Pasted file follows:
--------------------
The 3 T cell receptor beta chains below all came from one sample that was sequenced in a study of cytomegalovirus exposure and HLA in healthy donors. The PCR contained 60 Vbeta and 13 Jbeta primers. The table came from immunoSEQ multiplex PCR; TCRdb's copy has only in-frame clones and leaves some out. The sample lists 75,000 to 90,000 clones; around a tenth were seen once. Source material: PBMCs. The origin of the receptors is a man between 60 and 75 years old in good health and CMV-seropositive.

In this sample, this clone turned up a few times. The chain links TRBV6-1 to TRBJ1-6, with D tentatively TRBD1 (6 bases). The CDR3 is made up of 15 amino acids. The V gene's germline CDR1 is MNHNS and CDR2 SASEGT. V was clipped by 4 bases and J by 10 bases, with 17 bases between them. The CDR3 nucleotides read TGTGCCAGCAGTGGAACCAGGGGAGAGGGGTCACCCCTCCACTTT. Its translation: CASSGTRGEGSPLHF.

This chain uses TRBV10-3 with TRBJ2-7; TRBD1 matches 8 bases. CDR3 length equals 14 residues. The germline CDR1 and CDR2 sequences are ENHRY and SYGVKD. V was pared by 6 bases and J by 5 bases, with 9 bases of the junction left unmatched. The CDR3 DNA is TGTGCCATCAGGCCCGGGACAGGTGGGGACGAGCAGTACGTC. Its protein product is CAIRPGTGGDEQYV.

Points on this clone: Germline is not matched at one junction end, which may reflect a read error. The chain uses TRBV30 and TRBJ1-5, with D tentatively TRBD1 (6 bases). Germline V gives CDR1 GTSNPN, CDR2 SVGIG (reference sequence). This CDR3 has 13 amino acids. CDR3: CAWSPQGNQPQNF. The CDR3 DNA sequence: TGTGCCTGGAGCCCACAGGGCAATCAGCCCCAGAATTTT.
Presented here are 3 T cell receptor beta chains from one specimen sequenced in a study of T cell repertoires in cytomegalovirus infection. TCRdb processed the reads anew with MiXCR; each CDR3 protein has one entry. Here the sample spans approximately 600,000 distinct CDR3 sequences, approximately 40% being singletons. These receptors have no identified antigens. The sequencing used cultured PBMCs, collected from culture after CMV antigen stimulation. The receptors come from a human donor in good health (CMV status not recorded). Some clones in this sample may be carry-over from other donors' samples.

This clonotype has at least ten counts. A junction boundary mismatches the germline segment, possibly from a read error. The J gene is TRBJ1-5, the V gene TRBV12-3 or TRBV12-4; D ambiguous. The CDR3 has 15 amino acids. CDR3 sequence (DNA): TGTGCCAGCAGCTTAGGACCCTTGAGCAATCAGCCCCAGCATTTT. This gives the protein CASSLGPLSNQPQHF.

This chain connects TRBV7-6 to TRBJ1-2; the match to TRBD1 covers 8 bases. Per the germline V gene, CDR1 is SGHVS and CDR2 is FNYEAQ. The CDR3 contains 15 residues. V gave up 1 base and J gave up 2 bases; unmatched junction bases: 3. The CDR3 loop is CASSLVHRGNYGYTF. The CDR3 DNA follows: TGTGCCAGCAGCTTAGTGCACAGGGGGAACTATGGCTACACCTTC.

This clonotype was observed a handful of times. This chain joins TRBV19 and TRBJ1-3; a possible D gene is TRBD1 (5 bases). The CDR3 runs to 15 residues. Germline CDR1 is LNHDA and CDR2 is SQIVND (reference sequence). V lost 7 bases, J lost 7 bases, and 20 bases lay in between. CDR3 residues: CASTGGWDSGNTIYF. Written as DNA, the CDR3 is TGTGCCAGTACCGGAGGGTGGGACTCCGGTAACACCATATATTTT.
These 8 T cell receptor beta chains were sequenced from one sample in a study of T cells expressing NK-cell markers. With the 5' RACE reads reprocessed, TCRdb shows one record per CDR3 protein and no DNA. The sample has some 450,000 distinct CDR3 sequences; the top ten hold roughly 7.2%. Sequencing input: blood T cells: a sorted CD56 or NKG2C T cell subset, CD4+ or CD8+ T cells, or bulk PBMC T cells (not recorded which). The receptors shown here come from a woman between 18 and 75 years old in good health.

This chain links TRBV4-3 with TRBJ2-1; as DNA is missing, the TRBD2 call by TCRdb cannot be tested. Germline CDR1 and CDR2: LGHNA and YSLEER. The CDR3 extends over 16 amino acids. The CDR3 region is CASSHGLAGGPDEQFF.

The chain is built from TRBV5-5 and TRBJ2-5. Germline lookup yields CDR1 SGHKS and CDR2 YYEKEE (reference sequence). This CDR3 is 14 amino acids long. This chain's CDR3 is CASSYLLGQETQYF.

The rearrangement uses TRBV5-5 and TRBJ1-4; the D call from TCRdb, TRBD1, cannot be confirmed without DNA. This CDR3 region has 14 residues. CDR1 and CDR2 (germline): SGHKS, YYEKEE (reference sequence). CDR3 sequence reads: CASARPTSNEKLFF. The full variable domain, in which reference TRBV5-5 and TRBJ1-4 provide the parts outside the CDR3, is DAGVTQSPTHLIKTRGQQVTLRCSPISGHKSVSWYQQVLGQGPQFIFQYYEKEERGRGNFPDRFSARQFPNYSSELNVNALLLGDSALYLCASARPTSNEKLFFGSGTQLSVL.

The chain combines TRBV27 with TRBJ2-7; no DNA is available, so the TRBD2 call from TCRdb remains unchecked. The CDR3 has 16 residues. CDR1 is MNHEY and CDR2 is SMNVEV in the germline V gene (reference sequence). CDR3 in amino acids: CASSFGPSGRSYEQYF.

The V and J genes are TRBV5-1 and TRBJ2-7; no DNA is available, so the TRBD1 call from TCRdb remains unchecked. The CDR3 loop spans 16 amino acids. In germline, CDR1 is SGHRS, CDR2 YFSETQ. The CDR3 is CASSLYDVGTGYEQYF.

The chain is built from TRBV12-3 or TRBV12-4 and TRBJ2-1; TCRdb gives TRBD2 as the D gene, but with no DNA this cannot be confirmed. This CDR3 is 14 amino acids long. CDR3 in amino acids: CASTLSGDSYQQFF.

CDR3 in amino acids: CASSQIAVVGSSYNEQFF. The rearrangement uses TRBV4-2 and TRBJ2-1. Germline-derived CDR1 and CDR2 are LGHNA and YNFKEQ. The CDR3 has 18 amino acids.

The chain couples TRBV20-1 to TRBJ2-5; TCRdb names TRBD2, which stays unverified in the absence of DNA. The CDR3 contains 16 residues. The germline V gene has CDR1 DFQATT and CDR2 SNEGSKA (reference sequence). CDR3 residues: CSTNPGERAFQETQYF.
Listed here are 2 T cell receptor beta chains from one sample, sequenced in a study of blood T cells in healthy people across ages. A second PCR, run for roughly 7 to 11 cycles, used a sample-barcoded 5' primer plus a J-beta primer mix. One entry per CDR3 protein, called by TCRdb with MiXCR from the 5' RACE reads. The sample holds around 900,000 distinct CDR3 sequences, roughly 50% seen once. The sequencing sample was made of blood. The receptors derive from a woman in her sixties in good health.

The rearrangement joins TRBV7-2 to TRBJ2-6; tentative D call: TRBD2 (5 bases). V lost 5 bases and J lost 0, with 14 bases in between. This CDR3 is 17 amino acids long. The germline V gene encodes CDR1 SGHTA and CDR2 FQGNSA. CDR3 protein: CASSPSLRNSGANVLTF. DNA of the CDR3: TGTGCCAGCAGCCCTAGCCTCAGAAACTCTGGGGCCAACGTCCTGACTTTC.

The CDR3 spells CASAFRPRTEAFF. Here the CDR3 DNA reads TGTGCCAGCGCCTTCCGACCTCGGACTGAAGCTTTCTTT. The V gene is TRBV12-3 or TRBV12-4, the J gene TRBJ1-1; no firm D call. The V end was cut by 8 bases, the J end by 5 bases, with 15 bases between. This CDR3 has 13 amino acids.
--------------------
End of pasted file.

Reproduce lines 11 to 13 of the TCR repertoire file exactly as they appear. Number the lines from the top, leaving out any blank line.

The chain is built from TRBV5-5 and TRBJ2-5. Germline lookup yields CDR1 SGHKS and CDR2 YYEKEE (reference sequence). This CDR3 is 14 amino acids long. This chain's CDR3 is CASSYLLGQETQYF.

The rearrangement uses TRBV5-5 and TRBJ1-4; the D call from TCRdb, TRBD1, cannot be confirmed without DNA. This CDR3 region has 14 residues. CDR1 and CDR2 (germline): SGHKS, YYEKEE (reference sequence). CDR3 sequence reads: CASARPTSNEKLFF. The full variable domain, in which reference TRBV5-5 and TRBJ1-4 provide the parts outside the CDR3, is DAGVTQSPTHLIKTRGQQVTLRCSPISGHKSVSWYQQVLGQGPQFIFQYYEKEERGRGNFPDRFSARQFPNYSSELNVNALLLGDSALYLCASARPTSNEKLFFGSGTQLSVL.

The chain combines TRBV27 with TRBJ2-7; no DNA is available, so the TRBD2 call from TCRdb remains unchecked. The CDR3 has 16 residues. CDR1 is MNHEY and CDR2 is SMNVEV in the germline V gene (reference sequence). CDR3 in amino acids: CASSFGPSGRSYEQYF.